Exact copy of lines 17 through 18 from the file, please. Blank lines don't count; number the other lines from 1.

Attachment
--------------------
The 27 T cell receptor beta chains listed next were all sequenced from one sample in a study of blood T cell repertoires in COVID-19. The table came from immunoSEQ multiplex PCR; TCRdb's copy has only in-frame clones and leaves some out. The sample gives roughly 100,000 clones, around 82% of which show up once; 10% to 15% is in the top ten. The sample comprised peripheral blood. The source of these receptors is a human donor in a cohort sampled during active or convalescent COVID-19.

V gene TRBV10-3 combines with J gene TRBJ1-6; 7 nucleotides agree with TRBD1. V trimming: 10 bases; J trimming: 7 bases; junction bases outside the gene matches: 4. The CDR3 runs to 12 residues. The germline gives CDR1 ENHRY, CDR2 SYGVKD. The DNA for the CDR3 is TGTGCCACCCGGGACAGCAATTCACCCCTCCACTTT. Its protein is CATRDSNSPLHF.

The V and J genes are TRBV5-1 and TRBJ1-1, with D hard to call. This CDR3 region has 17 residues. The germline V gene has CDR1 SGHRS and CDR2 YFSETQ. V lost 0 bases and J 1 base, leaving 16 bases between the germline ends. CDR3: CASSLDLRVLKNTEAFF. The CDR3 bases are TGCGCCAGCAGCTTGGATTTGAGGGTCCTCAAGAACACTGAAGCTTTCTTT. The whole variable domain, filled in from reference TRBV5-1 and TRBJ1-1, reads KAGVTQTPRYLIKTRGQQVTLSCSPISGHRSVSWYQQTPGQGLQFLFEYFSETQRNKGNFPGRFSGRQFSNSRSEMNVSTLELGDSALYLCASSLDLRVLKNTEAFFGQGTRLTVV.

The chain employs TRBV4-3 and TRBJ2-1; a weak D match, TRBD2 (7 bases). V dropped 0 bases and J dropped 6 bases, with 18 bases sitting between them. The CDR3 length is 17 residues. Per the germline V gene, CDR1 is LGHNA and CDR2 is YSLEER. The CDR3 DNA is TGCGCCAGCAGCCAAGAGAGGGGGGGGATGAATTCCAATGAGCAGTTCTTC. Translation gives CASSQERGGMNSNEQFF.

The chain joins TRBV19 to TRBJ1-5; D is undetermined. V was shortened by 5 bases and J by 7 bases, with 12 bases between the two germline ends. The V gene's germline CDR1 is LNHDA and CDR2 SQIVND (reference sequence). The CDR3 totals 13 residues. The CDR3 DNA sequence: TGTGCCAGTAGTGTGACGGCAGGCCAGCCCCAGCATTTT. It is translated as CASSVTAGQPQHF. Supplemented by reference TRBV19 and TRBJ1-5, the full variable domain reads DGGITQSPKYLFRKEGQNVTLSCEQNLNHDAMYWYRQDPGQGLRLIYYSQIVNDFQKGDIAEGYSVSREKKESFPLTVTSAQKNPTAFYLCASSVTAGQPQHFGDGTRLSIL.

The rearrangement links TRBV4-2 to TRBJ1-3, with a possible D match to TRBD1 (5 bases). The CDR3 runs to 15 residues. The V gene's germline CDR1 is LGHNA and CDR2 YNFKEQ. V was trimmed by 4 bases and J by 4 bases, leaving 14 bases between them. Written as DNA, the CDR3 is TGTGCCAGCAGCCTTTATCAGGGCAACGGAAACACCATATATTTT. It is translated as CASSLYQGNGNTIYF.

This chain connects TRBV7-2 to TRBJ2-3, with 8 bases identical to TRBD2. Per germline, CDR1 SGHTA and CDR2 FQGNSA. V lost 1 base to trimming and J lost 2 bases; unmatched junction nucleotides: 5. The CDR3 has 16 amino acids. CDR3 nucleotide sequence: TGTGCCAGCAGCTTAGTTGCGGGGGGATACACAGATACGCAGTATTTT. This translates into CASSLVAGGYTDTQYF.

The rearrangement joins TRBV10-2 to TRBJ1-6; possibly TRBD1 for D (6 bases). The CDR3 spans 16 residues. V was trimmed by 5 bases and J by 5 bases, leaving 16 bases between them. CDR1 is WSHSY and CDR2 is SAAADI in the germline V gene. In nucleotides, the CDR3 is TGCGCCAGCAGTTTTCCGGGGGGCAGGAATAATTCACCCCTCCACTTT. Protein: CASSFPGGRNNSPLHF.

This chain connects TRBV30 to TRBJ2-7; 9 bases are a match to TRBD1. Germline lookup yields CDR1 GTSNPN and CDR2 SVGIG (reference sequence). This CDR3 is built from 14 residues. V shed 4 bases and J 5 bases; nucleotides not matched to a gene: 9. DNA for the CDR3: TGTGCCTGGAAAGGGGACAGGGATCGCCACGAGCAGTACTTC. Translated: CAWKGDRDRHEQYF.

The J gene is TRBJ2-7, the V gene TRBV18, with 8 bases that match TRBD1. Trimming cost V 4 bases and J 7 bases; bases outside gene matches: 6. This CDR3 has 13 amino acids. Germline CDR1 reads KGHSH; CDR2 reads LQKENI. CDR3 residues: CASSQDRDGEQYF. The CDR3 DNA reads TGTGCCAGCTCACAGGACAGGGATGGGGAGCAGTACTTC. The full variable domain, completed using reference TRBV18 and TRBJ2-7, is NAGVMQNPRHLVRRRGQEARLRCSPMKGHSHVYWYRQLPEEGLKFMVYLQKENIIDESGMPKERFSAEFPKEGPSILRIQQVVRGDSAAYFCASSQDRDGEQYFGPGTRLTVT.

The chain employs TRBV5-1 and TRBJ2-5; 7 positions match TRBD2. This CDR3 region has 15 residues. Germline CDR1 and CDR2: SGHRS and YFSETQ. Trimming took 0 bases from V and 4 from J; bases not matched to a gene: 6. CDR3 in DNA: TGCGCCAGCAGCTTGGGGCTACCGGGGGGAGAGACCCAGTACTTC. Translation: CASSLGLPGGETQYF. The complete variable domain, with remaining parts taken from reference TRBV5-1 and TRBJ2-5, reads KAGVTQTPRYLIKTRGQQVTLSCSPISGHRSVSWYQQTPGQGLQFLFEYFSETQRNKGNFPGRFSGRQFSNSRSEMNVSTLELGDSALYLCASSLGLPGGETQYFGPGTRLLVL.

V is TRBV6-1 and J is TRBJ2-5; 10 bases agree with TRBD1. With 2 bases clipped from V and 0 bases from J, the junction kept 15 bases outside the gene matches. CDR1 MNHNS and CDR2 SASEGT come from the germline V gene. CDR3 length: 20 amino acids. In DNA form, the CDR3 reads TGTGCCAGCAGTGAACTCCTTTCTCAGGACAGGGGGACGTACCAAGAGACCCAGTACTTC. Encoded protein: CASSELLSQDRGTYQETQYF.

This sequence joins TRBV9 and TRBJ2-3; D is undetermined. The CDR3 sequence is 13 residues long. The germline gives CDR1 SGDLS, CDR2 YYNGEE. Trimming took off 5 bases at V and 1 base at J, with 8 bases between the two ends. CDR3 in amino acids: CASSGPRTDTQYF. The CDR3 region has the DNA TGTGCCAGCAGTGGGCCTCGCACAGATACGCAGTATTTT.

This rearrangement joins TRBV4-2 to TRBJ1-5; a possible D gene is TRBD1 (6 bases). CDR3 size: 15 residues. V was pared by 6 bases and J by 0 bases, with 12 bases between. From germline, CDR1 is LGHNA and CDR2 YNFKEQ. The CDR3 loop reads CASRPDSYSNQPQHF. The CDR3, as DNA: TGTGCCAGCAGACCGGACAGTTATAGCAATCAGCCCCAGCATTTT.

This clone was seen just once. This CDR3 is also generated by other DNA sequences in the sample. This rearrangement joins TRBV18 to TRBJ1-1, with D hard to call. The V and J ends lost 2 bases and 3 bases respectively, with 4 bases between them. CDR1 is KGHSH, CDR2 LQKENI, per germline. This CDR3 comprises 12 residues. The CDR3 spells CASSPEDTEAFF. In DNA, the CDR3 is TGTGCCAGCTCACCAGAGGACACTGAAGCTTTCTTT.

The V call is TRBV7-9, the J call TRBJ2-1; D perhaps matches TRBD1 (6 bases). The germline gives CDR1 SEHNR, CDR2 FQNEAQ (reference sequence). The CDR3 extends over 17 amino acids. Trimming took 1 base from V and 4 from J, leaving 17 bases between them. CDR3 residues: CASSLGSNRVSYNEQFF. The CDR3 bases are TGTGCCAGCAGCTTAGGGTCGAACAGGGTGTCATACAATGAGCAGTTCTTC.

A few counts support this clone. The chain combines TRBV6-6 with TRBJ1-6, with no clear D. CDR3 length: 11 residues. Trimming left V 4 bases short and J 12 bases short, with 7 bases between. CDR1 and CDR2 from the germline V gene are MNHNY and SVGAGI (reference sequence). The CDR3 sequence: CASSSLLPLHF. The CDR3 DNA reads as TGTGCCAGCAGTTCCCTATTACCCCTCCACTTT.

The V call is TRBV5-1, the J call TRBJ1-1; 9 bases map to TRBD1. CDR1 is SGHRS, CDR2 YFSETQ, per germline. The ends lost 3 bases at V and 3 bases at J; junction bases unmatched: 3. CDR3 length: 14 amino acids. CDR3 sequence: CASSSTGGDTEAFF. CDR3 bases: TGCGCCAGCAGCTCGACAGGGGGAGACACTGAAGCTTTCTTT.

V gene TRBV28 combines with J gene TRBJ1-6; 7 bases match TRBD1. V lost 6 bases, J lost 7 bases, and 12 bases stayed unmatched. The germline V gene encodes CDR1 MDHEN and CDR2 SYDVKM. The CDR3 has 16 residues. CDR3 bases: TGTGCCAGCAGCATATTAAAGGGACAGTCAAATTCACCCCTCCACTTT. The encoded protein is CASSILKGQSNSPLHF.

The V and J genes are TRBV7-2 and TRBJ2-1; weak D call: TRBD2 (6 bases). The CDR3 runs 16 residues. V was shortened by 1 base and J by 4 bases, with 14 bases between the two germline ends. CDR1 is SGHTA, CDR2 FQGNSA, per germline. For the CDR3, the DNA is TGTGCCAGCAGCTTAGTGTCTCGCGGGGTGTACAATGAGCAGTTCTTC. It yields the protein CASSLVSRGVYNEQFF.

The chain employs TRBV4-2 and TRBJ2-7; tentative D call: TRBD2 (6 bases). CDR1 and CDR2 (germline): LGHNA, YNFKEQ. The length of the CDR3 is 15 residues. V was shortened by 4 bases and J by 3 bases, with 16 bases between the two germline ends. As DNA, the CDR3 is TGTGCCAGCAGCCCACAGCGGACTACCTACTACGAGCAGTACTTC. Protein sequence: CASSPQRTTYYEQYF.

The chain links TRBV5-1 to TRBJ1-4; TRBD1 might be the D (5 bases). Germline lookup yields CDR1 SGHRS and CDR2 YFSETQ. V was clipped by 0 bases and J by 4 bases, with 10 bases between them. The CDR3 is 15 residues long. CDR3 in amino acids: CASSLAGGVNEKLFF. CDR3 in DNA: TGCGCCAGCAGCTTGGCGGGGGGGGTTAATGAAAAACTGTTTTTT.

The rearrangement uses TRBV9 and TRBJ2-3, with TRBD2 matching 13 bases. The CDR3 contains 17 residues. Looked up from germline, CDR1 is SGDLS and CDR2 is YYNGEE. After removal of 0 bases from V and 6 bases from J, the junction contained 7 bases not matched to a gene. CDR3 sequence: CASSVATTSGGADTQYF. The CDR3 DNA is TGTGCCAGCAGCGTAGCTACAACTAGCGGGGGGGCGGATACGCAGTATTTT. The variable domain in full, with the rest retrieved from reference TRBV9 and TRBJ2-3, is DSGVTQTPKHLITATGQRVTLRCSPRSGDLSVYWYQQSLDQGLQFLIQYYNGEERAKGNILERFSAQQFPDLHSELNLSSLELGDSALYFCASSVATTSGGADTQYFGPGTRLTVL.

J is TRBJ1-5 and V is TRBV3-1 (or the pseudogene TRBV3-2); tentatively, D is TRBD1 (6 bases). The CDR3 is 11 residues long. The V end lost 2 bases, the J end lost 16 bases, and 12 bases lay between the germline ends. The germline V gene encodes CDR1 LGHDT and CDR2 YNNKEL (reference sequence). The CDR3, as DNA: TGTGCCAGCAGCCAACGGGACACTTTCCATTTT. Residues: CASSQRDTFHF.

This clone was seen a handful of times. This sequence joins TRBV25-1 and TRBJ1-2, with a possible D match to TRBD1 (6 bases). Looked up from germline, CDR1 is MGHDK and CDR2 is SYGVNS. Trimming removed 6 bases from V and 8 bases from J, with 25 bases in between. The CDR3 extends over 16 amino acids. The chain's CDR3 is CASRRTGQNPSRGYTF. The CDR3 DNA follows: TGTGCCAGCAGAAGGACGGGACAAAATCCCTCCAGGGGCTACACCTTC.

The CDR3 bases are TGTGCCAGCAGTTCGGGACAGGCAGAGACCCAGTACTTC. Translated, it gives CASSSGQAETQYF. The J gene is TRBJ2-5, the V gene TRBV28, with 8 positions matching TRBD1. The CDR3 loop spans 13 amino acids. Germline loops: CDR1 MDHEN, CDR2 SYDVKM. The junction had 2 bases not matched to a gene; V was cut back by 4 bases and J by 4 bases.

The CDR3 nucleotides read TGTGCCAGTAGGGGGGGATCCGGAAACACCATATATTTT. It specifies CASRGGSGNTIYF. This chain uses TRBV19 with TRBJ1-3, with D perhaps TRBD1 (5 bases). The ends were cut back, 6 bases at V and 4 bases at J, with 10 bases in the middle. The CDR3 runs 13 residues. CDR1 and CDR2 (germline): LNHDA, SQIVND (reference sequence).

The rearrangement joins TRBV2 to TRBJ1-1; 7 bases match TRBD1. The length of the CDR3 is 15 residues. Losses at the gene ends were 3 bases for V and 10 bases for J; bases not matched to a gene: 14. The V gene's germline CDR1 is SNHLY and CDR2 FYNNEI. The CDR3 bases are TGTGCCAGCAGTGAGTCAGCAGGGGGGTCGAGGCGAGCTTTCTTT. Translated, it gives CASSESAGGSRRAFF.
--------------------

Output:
A few counts support this clone. The chain combines TRBV6-6 with TRBJ1-6, with no clear D. CDR3 length: 11 residues. Trimming left V 4 bases short and J 12 bases short, with 7 bases between. CDR1 and CDR2 from the germline V gene are MNHNY and SVGAGI (reference sequence). The CDR3 sequence: CASSSLLPLHF. The CDR3 DNA reads as TGTGCCAGCAGTTCCCTATTACCCCTCCACTTT.

The V call is TRBV5-1, the J call TRBJ1-1; 9 bases map to TRBD1. CDR1 is SGHRS, CDR2 YFSETQ, per germline. The ends lost 3 bases at V and 3 bases at J; junction bases unmatched: 3. CDR3 length: 14 amino acids. CDR3 sequence: CASSSTGGDTEAFF. CDR3 bases: TGCGCCAGCAGCTCGACAGGGGGAGACACTGAAGCTTTCTTT.